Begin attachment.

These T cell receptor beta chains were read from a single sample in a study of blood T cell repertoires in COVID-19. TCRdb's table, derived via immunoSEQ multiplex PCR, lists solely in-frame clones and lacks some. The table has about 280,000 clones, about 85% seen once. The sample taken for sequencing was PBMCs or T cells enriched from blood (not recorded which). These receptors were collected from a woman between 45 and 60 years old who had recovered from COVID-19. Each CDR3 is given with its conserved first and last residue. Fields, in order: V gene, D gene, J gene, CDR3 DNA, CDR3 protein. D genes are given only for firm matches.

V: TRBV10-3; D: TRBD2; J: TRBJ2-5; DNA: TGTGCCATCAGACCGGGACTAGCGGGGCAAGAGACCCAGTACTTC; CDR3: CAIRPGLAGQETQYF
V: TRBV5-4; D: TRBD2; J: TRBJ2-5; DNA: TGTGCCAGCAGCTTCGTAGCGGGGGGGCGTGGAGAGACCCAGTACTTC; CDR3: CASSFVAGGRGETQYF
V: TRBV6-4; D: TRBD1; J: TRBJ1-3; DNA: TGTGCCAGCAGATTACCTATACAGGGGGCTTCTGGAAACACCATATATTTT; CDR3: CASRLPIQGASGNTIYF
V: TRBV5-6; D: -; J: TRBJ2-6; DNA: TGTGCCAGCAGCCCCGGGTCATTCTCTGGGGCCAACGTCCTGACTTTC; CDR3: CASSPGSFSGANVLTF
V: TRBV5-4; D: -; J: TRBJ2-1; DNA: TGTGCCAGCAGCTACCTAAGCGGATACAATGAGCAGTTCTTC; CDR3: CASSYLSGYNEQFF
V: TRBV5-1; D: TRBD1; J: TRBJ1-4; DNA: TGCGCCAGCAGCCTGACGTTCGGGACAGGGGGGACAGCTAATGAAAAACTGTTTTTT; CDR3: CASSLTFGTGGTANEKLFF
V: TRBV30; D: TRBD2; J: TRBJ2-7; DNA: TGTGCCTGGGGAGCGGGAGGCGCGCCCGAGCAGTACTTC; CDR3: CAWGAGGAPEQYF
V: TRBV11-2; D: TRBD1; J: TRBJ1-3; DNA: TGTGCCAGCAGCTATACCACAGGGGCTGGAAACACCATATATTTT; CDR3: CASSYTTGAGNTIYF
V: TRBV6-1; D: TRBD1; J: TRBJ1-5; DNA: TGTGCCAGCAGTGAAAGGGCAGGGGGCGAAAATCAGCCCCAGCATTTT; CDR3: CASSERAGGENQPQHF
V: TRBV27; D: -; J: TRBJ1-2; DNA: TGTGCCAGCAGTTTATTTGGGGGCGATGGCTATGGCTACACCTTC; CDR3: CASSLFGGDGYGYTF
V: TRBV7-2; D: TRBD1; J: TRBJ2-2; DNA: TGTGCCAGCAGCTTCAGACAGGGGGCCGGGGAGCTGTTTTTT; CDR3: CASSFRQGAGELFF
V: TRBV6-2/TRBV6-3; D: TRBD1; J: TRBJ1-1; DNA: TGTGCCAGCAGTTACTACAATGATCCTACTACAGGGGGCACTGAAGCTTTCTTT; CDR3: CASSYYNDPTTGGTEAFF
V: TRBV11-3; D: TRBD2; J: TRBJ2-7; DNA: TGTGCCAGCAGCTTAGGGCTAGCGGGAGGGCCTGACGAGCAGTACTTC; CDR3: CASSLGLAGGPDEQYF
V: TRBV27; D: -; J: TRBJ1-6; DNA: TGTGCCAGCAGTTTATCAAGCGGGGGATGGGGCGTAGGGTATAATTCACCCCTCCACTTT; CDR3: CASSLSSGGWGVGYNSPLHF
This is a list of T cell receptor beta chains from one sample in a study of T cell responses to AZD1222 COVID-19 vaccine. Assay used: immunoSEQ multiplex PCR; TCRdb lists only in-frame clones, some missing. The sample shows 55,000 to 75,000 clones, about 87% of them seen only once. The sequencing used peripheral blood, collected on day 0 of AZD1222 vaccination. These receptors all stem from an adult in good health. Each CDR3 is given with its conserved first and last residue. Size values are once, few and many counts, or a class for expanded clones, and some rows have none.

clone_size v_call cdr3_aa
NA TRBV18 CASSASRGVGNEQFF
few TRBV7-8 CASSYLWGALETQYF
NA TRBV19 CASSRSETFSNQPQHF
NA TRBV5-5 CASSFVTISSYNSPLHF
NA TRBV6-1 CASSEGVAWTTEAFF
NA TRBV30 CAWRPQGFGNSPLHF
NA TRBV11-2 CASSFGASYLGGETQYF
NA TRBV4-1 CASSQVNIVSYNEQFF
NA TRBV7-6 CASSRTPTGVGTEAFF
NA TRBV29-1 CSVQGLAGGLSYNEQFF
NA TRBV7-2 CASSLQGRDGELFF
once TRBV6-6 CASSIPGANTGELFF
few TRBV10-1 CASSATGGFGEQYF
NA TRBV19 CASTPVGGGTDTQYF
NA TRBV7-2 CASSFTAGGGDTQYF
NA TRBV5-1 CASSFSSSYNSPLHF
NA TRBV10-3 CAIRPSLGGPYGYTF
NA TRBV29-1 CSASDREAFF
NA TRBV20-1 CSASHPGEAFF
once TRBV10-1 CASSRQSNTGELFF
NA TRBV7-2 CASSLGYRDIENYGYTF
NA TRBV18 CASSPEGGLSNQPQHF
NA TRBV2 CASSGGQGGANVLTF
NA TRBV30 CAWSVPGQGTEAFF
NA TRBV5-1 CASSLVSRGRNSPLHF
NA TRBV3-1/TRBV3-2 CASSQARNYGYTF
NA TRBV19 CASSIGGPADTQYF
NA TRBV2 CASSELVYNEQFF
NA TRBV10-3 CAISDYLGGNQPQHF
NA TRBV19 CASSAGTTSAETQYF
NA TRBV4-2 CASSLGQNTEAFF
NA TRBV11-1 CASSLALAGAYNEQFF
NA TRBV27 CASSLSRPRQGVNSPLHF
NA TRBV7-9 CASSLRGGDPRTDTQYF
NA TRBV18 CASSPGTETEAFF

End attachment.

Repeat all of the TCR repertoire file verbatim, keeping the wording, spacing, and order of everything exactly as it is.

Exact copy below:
These T cell receptor beta chains were read from a single sample in a study of blood T cell repertoires in COVID-19. TCRdb's table, derived via immunoSEQ multiplex PCR, lists solely in-frame clones and lacks some. The table has about 280,000 clones, about 85% seen once. The sample taken for sequencing was PBMCs or T cells enriched from blood (not recorded which). These receptors were collected from a woman between 45 and 60 years old who had recovered from COVID-19. Each CDR3 is given with its conserved first and last residue. Fields, in order: V gene, D gene, J gene, CDR3 DNA, CDR3 protein. D genes are given only for firm matches.

V: TRBV10-3; D: TRBD2; J: TRBJ2-5; DNA: TGTGCCATCAGACCGGGACTAGCGGGGCAAGAGACCCAGTACTTC; CDR3: CAIRPGLAGQETQYF
V: TRBV5-4; D: TRBD2; J: TRBJ2-5; DNA: TGTGCCAGCAGCTTCGTAGCGGGGGGGCGTGGAGAGACCCAGTACTTC; CDR3: CASSFVAGGRGETQYF
V: TRBV6-4; D: TRBD1; J: TRBJ1-3; DNA: TGTGCCAGCAGATTACCTATACAGGGGGCTTCTGGAAACACCATATATTTT; CDR3: CASRLPIQGASGNTIYF
V: TRBV5-6; D: -; J: TRBJ2-6; DNA: TGTGCCAGCAGCCCCGGGTCATTCTCTGGGGCCAACGTCCTGACTTTC; CDR3: CASSPGSFSGANVLTF
V: TRBV5-4; D: -; J: TRBJ2-1; DNA: TGTGCCAGCAGCTACCTAAGCGGATACAATGAGCAGTTCTTC; CDR3: CASSYLSGYNEQFF
V: TRBV5-1; D: TRBD1; J: TRBJ1-4; DNA: TGCGCCAGCAGCCTGACGTTCGGGACAGGGGGGACAGCTAATGAAAAACTGTTTTTT; CDR3: CASSLTFGTGGTANEKLFF
V: TRBV30; D: TRBD2; J: TRBJ2-7; DNA: TGTGCCTGGGGAGCGGGAGGCGCGCCCGAGCAGTACTTC; CDR3: CAWGAGGAPEQYF
V: TRBV11-2; D: TRBD1; J: TRBJ1-3; DNA: TGTGCCAGCAGCTATACCACAGGGGCTGGAAACACCATATATTTT; CDR3: CASSYTTGAGNTIYF
V: TRBV6-1; D: TRBD1; J: TRBJ1-5; DNA: TGTGCCAGCAGTGAAAGGGCAGGGGGCGAAAATCAGCCCCAGCATTTT; CDR3: CASSERAGGENQPQHF
V: TRBV27; D: -; J: TRBJ1-2; DNA: TGTGCCAGCAGTTTATTTGGGGGCGATGGCTATGGCTACACCTTC; CDR3: CASSLFGGDGYGYTF
V: TRBV7-2; D: TRBD1; J: TRBJ2-2; DNA: TGTGCCAGCAGCTTCAGACAGGGGGCCGGGGAGCTGTTTTTT; CDR3: CASSFRQGAGELFF
V: TRBV6-2/TRBV6-3; D: TRBD1; J: TRBJ1-1; DNA: TGTGCCAGCAGTTACTACAATGATCCTACTACAGGGGGCACTGAAGCTTTCTTT; CDR3: CASSYYNDPTTGGTEAFF
V: TRBV11-3; D: TRBD2; J: TRBJ2-7; DNA: TGTGCCAGCAGCTTAGGGCTAGCGGGAGGGCCTGACGAGCAGTACTTC; CDR3: CASSLGLAGGPDEQYF
V: TRBV27; D: -; J: TRBJ1-6; DNA: TGTGCCAGCAGTTTATCAAGCGGGGGATGGGGCGTAGGGTATAATTCACCCCTCCACTTT; CDR3: CASSLSSGGWGVGYNSPLHF
This is a list of T cell receptor beta chains from one sample in a study of T cell responses to AZD1222 COVID-19 vaccine. Assay used: immunoSEQ multiplex PCR; TCRdb lists only in-frame clones, some missing. The sample shows 55,000 to 75,000 clones, about 87% of them seen only once. The sequencing used peripheral blood, collected on day 0 of AZD1222 vaccination. These receptors all stem from an adult in good health. Each CDR3 is given with its conserved first and last residue. Size values are once, few and many counts, or a class for expanded clones, and some rows have none.

clone_size v_call cdr3_aa
NA TRBV18 CASSASRGVGNEQFF
few TRBV7-8 CASSYLWGALETQYF
NA TRBV19 CASSRSETFSNQPQHF
NA TRBV5-5 CASSFVTISSYNSPLHF
NA TRBV6-1 CASSEGVAWTTEAFF
NA TRBV30 CAWRPQGFGNSPLHF
NA TRBV11-2 CASSFGASYLGGETQYF
NA TRBV4-1 CASSQVNIVSYNEQFF
NA TRBV7-6 CASSRTPTGVGTEAFF
NA TRBV29-1 CSVQGLAGGLSYNEQFF
NA TRBV7-2 CASSLQGRDGELFF
once TRBV6-6 CASSIPGANTGELFF
few TRBV10-1 CASSATGGFGEQYF
NA TRBV19 CASTPVGGGTDTQYF
NA TRBV7-2 CASSFTAGGGDTQYF
NA TRBV5-1 CASSFSSSYNSPLHF
NA TRBV10-3 CAIRPSLGGPYGYTF
NA TRBV29-1 CSASDREAFF
NA TRBV20-1 CSASHPGEAFF
once TRBV10-1 CASSRQSNTGELFF
NA TRBV7-2 CASSLGYRDIENYGYTF
NA TRBV18 CASSPEGGLSNQPQHF
NA TRBV2 CASSGGQGGANVLTF
NA TRBV30 CAWSVPGQGTEAFF
NA TRBV5-1 CASSLVSRGRNSPLHF
NA TRBV3-1/TRBV3-2 CASSQARNYGYTF
NA TRBV19 CASSIGGPADTQYF
NA TRBV2 CASSELVYNEQFF
NA TRBV10-3 CAISDYLGGNQPQHF
NA TRBV19 CASSAGTTSAETQYF
NA TRBV4-2 CASSLGQNTEAFF
NA TRBV11-1 CASSLALAGAYNEQFF
NA TRBV27 CASSLSRPRQGVNSPLHF
NA TRBV7-9 CASSLRGGDPRTDTQYF
NA TRBV18 CASSPGTETEAFF